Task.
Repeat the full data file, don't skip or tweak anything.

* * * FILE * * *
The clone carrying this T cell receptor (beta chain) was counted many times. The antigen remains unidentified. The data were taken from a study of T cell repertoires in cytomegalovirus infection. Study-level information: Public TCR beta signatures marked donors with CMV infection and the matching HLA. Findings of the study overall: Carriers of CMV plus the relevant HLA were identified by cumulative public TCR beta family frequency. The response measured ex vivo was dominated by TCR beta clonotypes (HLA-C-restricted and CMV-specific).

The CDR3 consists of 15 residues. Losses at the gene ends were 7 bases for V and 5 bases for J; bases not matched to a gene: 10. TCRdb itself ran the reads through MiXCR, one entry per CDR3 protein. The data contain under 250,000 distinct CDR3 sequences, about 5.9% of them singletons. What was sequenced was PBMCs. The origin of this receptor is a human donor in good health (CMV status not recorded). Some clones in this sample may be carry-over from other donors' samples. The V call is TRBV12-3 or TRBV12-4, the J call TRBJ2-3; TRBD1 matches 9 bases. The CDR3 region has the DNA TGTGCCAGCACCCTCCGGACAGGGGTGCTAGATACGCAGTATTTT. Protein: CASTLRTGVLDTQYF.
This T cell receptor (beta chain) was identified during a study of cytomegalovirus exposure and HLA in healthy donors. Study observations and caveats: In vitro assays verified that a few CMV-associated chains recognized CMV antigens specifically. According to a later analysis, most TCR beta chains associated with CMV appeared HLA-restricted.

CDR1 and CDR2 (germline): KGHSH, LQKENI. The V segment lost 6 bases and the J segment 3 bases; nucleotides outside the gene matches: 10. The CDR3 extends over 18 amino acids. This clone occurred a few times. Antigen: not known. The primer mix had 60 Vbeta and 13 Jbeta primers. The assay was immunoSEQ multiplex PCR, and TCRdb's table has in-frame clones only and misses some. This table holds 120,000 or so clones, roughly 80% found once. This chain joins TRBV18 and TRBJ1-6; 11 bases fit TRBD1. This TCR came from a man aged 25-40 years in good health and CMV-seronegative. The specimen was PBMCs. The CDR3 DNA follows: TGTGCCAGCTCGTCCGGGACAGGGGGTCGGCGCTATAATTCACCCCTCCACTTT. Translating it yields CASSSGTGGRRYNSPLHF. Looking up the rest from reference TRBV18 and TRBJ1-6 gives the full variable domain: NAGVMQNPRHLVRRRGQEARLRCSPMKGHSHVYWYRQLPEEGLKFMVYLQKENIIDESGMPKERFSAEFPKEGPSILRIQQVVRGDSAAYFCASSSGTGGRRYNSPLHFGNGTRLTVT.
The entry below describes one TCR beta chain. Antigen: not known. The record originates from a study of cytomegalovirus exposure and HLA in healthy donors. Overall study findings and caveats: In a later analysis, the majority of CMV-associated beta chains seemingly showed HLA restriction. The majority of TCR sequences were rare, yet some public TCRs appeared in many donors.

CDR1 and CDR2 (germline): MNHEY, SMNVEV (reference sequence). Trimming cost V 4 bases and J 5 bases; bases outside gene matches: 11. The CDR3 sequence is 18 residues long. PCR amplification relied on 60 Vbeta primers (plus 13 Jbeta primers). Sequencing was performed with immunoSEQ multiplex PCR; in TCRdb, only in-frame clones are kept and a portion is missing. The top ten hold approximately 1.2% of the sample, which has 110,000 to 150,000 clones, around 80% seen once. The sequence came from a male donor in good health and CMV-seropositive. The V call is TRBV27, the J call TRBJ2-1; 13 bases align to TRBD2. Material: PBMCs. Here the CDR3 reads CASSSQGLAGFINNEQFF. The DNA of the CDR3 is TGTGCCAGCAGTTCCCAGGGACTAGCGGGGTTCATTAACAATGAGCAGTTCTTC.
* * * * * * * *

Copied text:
The clone carrying this T cell receptor (beta chain) was counted many times. The antigen remains unidentified. The data were taken from a study of T cell repertoires in cytomegalovirus infection. Study-level information: Public TCR beta signatures marked donors with CMV infection and the matching HLA. Findings of the study overall: Carriers of CMV plus the relevant HLA were identified by cumulative public TCR beta family frequency. The response measured ex vivo was dominated by TCR beta clonotypes (HLA-C-restricted and CMV-specific).

The CDR3 consists of 15 residues. Losses at the gene ends were 7 bases for V and 5 bases for J; bases not matched to a gene: 10. TCRdb itself ran the reads through MiXCR, one entry per CDR3 protein. The data contain under 250,000 distinct CDR3 sequences, about 5.9% of them singletons. What was sequenced was PBMCs. The origin of this receptor is a human donor in good health (CMV status not recorded). Some clones in this sample may be carry-over from other donors' samples. The V call is TRBV12-3 or TRBV12-4, the J call TRBJ2-3; TRBD1 matches 9 bases. The CDR3 region has the DNA TGTGCCAGCACCCTCCGGACAGGGGTGCTAGATACGCAGTATTTT. Protein: CASTLRTGVLDTQYF.
This T cell receptor (beta chain) was identified during a study of cytomegalovirus exposure and HLA in healthy donors. Study observations and caveats: In vitro assays verified that a few CMV-associated chains recognized CMV antigens specifically. According to a later analysis, most TCR beta chains associated with CMV appeared HLA-restricted.

CDR1 and CDR2 (germline): KGHSH, LQKENI. The V segment lost 6 bases and the J segment 3 bases; nucleotides outside the gene matches: 10. The CDR3 extends over 18 amino acids. This clone occurred a few times. Antigen: not known. The primer mix had 60 Vbeta and 13 Jbeta primers. The assay was immunoSEQ multiplex PCR, and TCRdb's table has in-frame clones only and misses some. This table holds 120,000 or so clones, roughly 80% found once. This chain joins TRBV18 and TRBJ1-6; 11 bases fit TRBD1. This TCR came from a man aged 25-40 years in good health and CMV-seronegative. The specimen was PBMCs. The CDR3 DNA follows: TGTGCCAGCTCGTCCGGGACAGGGGGTCGGCGCTATAATTCACCCCTCCACTTT. Translating it yields CASSSGTGGRRYNSPLHF. Looking up the rest from reference TRBV18 and TRBJ1-6 gives the full variable domain: NAGVMQNPRHLVRRRGQEARLRCSPMKGHSHVYWYRQLPEEGLKFMVYLQKENIIDESGMPKERFSAEFPKEGPSILRIQQVVRGDSAAYFCASSSGTGGRRYNSPLHFGNGTRLTVT.
The entry below describes one TCR beta chain. Antigen: not known. The record originates from a study of cytomegalovirus exposure and HLA in healthy donors. Overall study findings and caveats: In a later analysis, the majority of CMV-associated beta chains seemingly showed HLA restriction. The majority of TCR sequences were rare, yet some public TCRs appeared in many donors.

CDR1 and CDR2 (germline): MNHEY, SMNVEV (reference sequence). Trimming cost V 4 bases and J 5 bases; bases outside gene matches: 11. The CDR3 sequence is 18 residues long. PCR amplification relied on 60 Vbeta primers (plus 13 Jbeta primers). Sequencing was performed with immunoSEQ multiplex PCR; in TCRdb, only in-frame clones are kept and a portion is missing. The top ten hold approximately 1.2% of the sample, which has 110,000 to 150,000 clones, around 80% seen once. The sequence came from a male donor in good health and CMV-seropositive. The V call is TRBV27, the J call TRBJ2-1; 13 bases align to TRBD2. Material: PBMCs. Here the CDR3 reads CASSSQGLAGFINNEQFF. The DNA of the CDR3 is TGTGCCAGCAGTTCCCAGGGACTAGCGGGGTTCATTAACAATGAGCAGTTCTTC.